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Correcting the curve
New developments and technology aid in the treatment of scoliosis



Children’s Hospital of Wisconsin is one of two pediatric hospitals in the nation to offer the EOS scanner for scoliosis patients.

In the past, some children with scoliosis faced a difficult surgery with up to a year of inactivity, but today that time has been reduced thanks to advancement in surgery and other treatments.

The rigid back brace to try and correct the spinal curvature is still used in some circumstances, but a new treatment involving stretching and breathing has been shown to be quite effective.

Scoliosis is a medical condition that causes an abnormal "S" or "C" curvature of the spine. People of all ages can be affected by scoliosis, but the most common type is idiopathic scoliosis, occurring in children age 10 to 12 and the early teens. Girls are more likely than boys to have this type and there is no known cause for it. Two other common causes of scoliosis are: Congenital — present at birth; and Neuromuscular — due to diseases such as cerebral palsy, muscular dystrophy or spina bifida.

The National Institutes of Health reports that about 2 percent of people have some form of scoliosis. Depending on the seriousness of the spinal curve, scoliosis may not be noticeable at all or it may cause pain and discomfort and require treatment or even surgery.

"When scoliosis is mild we usually just observe it. When there is a moderate curve, we can treat it with a brace — a plastic shell that squeezes the back and forces the spine to grow straighter. This works 80 percent of the time," according to Dr. Brian Black, a children’s orthopedic surgeon with Midwest Orthopedic Specialty Hospital in Franklin. "The brace won’t resolve the scoliosis, but it will prevent it from getting worse," he explains.

If there is a severe curve, however, surgery is often warranted, and current surgical techniques have improved. "Surgery involves a spinal fusion with placement of a rod that straightens the spine. It used to mean up to a year of inactivity, but now most kids return to full activity within three to four months," Black says. He also believes that surgery can be avoided in some children via a program of aggressive physical therapy known as the Schroth method. This involves stretching and breathing exercises repeated every day for an extended period of time.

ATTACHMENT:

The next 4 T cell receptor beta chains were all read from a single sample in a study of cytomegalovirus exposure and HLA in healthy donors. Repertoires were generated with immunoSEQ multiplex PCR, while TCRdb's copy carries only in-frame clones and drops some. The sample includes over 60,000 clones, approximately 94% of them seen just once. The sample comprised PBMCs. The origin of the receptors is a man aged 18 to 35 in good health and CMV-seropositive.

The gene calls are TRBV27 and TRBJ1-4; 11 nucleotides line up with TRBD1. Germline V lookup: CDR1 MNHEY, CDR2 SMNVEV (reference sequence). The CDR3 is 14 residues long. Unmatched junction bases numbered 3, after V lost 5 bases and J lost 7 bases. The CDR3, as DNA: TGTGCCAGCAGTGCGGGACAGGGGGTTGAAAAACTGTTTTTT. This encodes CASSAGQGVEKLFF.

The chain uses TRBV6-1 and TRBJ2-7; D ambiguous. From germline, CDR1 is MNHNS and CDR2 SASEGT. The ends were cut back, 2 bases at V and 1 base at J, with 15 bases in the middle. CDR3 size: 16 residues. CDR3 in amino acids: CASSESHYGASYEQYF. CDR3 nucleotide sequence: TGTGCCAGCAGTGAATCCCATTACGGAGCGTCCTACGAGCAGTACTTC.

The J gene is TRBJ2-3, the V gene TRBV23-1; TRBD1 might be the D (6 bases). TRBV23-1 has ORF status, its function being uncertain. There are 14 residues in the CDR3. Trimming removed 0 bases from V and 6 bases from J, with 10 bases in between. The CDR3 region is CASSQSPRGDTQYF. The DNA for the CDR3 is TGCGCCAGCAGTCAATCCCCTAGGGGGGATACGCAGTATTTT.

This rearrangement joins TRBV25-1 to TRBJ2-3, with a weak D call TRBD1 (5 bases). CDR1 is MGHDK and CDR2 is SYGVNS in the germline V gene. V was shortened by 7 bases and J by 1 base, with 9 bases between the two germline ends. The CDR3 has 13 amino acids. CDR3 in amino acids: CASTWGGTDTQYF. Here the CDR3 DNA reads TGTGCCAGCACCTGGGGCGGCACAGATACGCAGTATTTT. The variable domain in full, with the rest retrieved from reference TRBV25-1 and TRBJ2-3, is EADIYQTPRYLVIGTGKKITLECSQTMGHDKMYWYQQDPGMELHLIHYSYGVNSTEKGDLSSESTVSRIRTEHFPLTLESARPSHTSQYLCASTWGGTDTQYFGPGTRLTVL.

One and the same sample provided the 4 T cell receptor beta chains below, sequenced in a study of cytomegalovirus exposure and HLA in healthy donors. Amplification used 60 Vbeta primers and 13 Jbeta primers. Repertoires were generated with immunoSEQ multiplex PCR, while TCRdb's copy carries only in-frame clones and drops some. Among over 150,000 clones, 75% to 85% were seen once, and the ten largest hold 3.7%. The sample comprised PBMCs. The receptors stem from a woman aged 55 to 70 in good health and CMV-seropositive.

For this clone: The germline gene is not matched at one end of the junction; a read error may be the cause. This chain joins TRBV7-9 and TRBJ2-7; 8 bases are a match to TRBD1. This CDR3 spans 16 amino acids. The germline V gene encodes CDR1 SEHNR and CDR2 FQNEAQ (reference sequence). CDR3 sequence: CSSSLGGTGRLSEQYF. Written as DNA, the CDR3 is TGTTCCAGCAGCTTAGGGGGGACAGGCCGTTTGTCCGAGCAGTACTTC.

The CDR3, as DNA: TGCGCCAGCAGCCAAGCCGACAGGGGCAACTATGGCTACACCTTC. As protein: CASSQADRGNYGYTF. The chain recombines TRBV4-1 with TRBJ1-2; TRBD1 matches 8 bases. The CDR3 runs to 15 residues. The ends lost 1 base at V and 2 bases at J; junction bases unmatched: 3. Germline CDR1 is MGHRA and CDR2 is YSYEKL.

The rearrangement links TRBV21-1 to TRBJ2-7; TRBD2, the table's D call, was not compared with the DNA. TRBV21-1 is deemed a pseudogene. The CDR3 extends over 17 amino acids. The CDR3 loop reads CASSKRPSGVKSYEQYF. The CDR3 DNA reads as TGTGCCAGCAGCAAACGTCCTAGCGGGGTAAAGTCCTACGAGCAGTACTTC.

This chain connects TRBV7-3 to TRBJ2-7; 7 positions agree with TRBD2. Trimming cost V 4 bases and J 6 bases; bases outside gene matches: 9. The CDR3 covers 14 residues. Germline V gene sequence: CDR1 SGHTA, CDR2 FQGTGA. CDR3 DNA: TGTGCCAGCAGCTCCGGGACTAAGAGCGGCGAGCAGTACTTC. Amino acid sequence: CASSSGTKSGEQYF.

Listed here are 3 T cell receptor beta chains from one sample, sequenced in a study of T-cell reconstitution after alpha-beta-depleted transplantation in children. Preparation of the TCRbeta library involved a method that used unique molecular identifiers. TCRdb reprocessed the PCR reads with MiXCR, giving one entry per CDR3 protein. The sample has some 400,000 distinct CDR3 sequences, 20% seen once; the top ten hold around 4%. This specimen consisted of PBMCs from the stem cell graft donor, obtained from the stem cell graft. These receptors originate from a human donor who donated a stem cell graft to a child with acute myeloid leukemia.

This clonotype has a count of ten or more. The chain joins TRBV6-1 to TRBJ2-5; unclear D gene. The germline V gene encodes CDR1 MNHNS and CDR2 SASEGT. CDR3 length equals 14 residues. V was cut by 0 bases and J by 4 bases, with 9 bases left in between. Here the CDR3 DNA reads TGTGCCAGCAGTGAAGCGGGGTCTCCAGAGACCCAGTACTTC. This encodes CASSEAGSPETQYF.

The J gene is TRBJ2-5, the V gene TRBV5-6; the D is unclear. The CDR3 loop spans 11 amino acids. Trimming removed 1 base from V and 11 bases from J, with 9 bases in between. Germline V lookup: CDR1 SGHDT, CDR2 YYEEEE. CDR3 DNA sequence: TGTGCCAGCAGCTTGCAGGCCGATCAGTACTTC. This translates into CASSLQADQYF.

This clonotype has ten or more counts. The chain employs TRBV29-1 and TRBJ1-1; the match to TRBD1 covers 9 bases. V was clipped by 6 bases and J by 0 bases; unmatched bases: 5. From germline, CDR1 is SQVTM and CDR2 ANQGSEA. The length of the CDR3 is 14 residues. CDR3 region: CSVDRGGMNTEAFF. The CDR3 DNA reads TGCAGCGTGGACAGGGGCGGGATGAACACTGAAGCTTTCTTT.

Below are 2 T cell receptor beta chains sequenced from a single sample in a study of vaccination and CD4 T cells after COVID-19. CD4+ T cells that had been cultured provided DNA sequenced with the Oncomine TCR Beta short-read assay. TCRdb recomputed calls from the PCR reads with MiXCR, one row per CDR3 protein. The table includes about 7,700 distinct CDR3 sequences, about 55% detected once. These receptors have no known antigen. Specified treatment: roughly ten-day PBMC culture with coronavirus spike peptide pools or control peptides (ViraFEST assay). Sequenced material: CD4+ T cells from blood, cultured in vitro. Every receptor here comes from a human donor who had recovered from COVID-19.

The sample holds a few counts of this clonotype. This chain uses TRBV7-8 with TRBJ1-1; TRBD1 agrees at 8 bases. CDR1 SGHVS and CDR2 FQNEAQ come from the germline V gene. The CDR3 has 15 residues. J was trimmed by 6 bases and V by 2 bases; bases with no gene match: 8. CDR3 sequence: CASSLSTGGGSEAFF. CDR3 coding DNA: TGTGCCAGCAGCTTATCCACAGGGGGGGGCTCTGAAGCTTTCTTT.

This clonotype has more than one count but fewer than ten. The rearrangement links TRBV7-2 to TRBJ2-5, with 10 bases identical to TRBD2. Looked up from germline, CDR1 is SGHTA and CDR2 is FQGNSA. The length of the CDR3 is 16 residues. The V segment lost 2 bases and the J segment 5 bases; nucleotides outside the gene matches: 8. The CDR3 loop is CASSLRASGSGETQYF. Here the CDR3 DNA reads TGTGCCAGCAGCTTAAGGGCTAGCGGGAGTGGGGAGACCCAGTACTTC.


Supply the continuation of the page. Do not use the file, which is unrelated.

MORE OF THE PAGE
Some of Black’s patients have achieved good results with the Schroth method. "It is somewhat controversial here, but it is used extensively in Europe and it enhances bracing and helps stop the curve. I have seen patients do very well with it. In fact, some of my patients have gone on to become excellent athletes," he says. Black often works with a physical therapy center called Spinal Dynamics.

When a child has scoliosis, physicians like to follow their growth and development carefully, which means having spine X-rays at least every six months until they have reached their full height. "This exposes children to a lot of radiation," says Dr. John Thometz, director of orthopedic surgery for Children’s Hospital of Wisconsin. CHW is one of just two pediatric hospitals in the nation that invested in an EOS low-dose radiation scanner that is used primarily on children with scoliosis.

"One of the major benefits of using the EOS scanner is the significant decrease in radiation dose. It is 10 times less than a regular X-ray and up to 89 percent less than a CT scan of the spine," says Thometz. A second benefit is the 3-D view it offers. "Scoliosis is a three dimensional deformity and X-rays only give us a two-dimensional view. The EOS is like a large box that takes a three dimensional image of the patient from top to bottom, giving us the full picture," he says.

Researchers are looking for the causes of idiopathic scoliosis by studying genetics, growth and changes in the spine. Currently, studies are under way to determine how different treatments can help to straighten the spine or keep curves from getting worse. "If we can identify scoliosis earlier and force the spine to grow straight, it may prevent surgery down the road," Thometz says.